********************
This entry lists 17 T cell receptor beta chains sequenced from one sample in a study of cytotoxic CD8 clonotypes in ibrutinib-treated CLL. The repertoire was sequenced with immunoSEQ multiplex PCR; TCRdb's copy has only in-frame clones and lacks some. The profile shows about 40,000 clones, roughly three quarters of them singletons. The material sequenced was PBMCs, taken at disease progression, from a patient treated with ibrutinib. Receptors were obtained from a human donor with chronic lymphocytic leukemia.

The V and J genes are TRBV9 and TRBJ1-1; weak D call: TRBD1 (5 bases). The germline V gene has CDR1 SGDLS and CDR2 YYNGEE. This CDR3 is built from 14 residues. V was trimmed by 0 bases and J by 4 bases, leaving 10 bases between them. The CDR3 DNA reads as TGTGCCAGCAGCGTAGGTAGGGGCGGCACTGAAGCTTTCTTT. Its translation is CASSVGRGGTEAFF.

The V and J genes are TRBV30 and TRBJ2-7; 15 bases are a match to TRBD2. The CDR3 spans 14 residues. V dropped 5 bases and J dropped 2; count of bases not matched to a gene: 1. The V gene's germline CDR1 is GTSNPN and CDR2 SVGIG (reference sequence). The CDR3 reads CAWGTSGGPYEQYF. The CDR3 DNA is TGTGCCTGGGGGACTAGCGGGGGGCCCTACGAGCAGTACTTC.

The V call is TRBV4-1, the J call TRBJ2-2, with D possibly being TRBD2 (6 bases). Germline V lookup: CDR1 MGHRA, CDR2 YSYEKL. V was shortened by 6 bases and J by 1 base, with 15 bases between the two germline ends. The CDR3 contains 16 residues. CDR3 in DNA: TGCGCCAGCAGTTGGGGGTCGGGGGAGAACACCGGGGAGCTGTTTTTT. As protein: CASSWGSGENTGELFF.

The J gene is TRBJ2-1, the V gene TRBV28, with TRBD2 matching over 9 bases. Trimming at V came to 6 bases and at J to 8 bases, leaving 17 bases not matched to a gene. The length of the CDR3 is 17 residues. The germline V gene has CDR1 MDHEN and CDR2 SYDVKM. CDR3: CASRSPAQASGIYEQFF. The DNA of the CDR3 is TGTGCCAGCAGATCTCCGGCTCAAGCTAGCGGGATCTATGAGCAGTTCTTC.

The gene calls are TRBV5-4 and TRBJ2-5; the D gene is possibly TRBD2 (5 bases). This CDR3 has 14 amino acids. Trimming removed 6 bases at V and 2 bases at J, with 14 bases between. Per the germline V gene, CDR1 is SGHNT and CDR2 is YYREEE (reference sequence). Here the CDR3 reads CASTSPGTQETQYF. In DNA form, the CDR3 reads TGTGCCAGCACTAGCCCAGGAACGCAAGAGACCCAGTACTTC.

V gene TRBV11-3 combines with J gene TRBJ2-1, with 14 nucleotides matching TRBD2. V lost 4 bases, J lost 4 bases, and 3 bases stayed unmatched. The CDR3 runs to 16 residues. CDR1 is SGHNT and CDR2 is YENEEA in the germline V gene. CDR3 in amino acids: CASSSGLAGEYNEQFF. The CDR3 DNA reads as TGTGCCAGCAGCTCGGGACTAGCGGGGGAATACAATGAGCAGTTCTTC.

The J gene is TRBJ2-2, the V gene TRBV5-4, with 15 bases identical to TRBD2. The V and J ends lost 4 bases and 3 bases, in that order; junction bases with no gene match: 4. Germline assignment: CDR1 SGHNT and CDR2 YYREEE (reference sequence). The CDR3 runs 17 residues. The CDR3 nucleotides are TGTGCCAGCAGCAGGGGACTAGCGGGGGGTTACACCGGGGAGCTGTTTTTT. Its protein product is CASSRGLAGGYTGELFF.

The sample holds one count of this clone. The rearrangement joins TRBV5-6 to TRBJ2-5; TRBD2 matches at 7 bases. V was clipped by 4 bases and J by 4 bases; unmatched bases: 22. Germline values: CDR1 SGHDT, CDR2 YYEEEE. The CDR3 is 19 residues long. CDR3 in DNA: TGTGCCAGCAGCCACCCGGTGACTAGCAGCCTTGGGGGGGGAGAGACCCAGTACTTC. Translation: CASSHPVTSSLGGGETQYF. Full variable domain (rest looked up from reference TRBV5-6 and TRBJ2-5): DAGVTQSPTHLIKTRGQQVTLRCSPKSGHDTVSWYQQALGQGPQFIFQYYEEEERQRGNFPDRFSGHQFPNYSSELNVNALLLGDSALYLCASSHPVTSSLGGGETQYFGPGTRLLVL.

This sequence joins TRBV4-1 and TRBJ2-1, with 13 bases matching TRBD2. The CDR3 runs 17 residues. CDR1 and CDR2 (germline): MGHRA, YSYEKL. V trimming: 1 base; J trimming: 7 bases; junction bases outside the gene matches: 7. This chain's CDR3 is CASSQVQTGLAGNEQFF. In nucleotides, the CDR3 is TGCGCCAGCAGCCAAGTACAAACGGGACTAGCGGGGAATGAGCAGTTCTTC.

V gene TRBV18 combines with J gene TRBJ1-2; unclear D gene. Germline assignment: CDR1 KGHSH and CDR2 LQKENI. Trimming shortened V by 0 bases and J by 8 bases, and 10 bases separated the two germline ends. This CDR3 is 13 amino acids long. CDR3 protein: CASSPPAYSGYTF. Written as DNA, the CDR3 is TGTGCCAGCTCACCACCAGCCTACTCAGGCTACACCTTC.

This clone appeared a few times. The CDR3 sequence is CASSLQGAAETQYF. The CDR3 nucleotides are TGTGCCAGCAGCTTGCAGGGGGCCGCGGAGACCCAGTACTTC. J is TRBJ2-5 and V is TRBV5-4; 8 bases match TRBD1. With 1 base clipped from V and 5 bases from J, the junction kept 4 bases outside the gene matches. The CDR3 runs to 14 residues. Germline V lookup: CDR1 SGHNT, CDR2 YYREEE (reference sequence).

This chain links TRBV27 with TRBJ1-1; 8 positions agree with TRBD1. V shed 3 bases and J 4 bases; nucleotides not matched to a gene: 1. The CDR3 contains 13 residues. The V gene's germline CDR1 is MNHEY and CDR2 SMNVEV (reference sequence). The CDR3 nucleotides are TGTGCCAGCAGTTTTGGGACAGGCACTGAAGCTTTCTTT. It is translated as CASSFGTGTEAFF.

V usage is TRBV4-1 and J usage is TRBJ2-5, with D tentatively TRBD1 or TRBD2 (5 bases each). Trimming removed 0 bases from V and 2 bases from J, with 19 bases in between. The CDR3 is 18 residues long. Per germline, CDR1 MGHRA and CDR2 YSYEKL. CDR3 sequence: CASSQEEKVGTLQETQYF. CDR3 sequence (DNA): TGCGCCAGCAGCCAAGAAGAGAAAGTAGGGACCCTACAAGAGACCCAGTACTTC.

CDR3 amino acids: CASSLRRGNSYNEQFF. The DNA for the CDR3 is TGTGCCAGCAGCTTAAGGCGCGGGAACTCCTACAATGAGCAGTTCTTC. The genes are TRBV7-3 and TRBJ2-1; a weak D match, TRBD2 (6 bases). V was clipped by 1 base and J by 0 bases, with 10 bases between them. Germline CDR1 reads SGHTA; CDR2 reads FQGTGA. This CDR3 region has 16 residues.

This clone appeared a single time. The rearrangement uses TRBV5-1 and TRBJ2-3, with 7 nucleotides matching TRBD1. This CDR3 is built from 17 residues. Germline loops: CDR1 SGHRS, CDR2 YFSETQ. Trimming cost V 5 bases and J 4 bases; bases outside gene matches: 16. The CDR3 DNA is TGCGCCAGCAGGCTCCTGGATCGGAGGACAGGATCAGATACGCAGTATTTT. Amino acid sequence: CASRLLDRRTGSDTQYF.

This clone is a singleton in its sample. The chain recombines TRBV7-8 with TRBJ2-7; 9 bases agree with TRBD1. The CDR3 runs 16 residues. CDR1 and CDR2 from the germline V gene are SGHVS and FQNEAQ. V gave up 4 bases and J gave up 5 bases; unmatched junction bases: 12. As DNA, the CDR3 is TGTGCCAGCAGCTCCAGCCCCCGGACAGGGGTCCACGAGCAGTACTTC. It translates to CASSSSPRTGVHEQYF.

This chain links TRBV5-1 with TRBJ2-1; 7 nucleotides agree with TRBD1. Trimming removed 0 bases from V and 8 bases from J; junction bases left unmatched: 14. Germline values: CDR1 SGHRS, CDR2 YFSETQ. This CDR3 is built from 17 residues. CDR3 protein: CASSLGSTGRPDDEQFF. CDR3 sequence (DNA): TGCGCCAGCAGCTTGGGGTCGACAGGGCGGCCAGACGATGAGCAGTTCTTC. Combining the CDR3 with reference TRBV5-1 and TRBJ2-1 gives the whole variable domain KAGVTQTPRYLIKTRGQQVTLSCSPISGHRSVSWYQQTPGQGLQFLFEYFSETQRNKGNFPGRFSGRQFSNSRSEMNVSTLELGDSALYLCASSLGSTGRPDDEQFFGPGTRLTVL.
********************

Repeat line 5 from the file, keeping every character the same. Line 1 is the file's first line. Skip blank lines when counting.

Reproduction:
The J gene is TRBJ2-1, the V gene TRBV28, with TRBD2 matching over 9 bases. Trimming at V came to 6 bases and at J to 8 bases, leaving 17 bases not matched to a gene. The length of the CDR3 is 17 residues. The germline V gene has CDR1 MDHEN and CDR2 SYDVKM. CDR3: CASRSPAQASGIYEQFF. The DNA of the CDR3 is TGTGCCAGCAGATCTCCGGCTCAAGCTAGCGGGATCTATGAGCAGTTCTTC.